Major SOX Sections
SOX Act of 2002
Sarbanes Oxley FAQ
What is the Sarbanes-Oxley Act of 2002?
Effective in 2006, all public companies will be required (for the first time) to submit an annual assessment of the effectiveness of their internal financial auditing controls to the Securities and Exchange Commission (SEC). Additionally, each company's external auditors are required to audit and report on the internal control reports of management, in addition to the company’s financial statements.
Why was the Sarbanes-Oxley Act passed?
The Sarbanes-Oxley Act of 2002, also known as SOX, was passed due to the accounting scandals at Enron, WorldCom, Global Crossing, Tyco and Arthur Andersen, that resulted in billions of dollars in corporate and investor losses. These huge losses negatively impacted the financial markets and general investor trust. The Sarbanes-Oxley Act mandates a wide-sweeping accounting framework for all public companies doing business in the US.
What companies need to comply with Sarbanes-Oxley?
All publicly-traded companies in the United States, including all wholly-owned subsidiaries, and all publicly-traded non-US companies doing in business in the US are effected. In addition, any private companies that are preparing for their initial public offering (IPO) may also need to comply with certain provisions of Sarbanes-Oxley.
When did Sarbanes-Oxley compliance take effect?
All parts of the Sarbanes-Oxley Act with the exception of Section 409 are effective now. For Section 404, public companies with a market capitalization over US $75 million needed to have their financial reporting frameworks operational for their first fiscal year-end report after November 15, 2006, then for all quarterly reports thereafter. For smaller companies, compliance is required for the first fiscal year-end financial report, then for all subsequent quarterly financial reports after July 15, 2006.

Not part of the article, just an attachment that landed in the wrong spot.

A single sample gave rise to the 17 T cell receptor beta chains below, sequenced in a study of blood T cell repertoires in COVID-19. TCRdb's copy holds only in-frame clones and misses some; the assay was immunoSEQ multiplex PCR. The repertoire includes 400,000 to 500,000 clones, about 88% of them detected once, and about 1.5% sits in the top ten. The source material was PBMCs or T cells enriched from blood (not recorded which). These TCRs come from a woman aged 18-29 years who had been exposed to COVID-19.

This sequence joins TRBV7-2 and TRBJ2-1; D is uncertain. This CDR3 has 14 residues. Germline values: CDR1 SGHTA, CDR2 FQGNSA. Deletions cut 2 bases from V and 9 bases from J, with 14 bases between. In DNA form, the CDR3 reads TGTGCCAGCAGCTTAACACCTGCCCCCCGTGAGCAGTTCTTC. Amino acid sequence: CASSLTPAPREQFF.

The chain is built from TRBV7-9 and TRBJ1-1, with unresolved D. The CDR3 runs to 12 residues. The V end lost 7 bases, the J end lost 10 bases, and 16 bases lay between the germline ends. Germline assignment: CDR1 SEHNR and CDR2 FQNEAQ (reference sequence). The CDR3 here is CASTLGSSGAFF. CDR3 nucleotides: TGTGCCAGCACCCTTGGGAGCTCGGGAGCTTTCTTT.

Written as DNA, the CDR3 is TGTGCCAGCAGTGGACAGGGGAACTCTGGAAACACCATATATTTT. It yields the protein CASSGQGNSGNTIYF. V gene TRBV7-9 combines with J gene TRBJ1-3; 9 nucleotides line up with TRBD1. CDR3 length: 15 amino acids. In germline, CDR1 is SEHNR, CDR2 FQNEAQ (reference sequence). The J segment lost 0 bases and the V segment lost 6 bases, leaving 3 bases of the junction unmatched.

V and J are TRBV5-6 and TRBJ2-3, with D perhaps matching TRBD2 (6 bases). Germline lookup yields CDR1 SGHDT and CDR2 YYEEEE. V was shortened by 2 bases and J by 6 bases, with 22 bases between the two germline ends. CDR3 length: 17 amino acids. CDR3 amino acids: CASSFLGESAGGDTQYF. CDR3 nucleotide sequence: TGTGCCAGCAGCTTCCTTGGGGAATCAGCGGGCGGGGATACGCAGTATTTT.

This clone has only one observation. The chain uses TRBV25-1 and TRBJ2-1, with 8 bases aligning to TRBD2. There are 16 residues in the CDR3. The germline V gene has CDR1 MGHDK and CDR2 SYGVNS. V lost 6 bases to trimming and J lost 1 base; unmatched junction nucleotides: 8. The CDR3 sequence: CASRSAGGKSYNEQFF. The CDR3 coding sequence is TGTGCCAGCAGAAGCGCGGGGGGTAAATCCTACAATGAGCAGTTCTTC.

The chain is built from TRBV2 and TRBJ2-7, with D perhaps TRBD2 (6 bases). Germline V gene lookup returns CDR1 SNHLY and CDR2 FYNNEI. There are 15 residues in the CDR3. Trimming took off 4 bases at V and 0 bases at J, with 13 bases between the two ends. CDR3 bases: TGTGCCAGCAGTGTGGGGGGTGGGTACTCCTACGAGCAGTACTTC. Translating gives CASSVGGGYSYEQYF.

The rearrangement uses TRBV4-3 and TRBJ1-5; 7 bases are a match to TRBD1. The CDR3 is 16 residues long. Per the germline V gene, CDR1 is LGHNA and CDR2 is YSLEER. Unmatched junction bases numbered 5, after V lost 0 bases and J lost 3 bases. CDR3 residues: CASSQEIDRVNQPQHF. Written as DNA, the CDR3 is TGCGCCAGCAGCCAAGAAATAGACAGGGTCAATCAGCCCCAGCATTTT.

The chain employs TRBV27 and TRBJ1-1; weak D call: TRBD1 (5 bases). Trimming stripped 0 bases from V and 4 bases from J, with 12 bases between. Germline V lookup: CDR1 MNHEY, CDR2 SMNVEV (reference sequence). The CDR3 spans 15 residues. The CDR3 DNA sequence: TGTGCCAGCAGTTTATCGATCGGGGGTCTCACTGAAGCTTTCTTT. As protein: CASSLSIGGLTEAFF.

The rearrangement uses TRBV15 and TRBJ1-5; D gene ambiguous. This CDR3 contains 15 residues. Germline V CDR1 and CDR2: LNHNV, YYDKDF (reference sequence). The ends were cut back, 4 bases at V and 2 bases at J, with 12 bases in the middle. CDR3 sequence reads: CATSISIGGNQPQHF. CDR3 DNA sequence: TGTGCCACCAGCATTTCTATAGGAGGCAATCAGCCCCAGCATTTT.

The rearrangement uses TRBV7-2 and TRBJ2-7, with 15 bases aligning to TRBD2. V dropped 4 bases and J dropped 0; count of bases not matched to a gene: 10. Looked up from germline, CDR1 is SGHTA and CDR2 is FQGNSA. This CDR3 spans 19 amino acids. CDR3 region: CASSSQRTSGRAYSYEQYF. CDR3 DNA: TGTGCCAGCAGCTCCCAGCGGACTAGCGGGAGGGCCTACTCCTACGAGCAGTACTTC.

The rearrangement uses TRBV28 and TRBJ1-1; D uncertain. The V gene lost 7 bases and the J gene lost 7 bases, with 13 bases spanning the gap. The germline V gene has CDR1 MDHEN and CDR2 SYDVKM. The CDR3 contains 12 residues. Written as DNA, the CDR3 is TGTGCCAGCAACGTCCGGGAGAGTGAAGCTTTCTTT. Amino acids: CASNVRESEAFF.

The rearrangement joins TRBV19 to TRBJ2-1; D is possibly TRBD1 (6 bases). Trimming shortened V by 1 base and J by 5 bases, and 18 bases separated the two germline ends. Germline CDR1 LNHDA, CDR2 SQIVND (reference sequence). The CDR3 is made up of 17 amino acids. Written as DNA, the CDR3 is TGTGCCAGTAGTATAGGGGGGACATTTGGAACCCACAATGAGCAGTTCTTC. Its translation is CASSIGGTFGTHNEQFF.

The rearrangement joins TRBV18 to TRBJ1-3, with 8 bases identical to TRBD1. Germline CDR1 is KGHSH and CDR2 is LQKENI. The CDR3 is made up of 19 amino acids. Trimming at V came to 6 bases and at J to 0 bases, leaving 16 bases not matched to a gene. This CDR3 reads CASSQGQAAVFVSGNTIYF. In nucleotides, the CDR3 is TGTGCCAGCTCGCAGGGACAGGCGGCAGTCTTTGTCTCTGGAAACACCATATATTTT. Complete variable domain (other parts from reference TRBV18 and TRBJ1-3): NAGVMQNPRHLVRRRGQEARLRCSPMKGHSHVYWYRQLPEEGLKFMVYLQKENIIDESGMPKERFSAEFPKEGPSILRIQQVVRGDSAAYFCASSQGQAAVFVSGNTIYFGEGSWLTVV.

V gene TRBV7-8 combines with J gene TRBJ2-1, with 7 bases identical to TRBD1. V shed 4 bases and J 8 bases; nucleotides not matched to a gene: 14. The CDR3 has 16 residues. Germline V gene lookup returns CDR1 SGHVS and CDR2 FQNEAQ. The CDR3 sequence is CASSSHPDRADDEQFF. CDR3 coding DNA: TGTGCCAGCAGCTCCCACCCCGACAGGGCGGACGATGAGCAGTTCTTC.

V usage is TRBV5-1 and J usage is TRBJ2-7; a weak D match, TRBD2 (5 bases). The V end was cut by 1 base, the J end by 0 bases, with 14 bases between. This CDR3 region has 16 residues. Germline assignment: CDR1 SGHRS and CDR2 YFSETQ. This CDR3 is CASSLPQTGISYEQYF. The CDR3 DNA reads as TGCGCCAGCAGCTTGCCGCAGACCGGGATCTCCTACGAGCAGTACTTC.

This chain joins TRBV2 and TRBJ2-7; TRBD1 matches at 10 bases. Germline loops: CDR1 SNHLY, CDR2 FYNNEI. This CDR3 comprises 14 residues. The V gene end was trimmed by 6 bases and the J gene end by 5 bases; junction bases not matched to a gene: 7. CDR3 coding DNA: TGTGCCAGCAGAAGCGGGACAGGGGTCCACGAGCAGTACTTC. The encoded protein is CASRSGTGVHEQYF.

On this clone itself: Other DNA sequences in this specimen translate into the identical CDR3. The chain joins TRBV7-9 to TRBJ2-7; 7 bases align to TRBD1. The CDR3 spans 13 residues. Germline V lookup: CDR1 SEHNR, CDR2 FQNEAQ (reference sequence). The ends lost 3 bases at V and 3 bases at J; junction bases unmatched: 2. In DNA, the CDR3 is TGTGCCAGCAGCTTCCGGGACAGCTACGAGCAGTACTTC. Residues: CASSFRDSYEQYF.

What is the Sarbanes-Oxley Act comprised of?
The Sarbanes-Oxley Act itself is organized into eleven sections, but sections 302, 404, 401, 409, 802 and 906 are the most important in terms of compliance. Section 404 seems to cause the most difficulties for compliance. More specifically, Sarbanes-Oxley established new accountability standards for corporate boards and auditors, established a Public Company Accounting Oversight Board (PCAOB) under the Security and Exchange Commission (SEC), and specified civil and criminal penalties for noncompliance.
What does Sarbanes-Oxley compliance require?
All applicable companies must establish a financial accounting framework that can generate financial reports that are readily verifiable with traceable source data. This source data must remain intact and cannot undergo undocumented revisions. In addition, any revisions to financial or accounting software must be fully documented as to what was changed, why, by whom and when.
What are the penalties for noncompliance with Sarbanes-Oxley?
Besides lawsuits and negative publicity, a corporate officer who does not comply or submits an inaccurate certification is subject to a fine up to $1 million and ten years in prison, even if done mistakenly. If a wrong certification was submitted purposely, the fine can be up to $5 million and twenty years in prison.
What is a SAR report and when do I need to fill one out?
OFAC compliance involves the use a Suspicious Activity Report (SAR). If you are aware of, or observe, suspicious activity involving an individual on the OFAC list, you are required to fill out a SAR.
Can I tell the customer they are on the OFAC list?
You are permitted to inform customer they are on the OFAC list, and that is the reason their assets were blocked or transaction rejected.
How long do I need to keep OFAC records for?
OFAC-affected transactions must be kept for five years and made available to OFAC on request.
What is the punishment for OFAC non-compliance?
Failure to comply with OFAC can result in fines up to $10 million and 30 years in prison for a corporation.
What Federal law or regulation does OFAC fall under?
OFAC regulations fall under the Code of Federal Regulations (CFR) 31 CFR 500.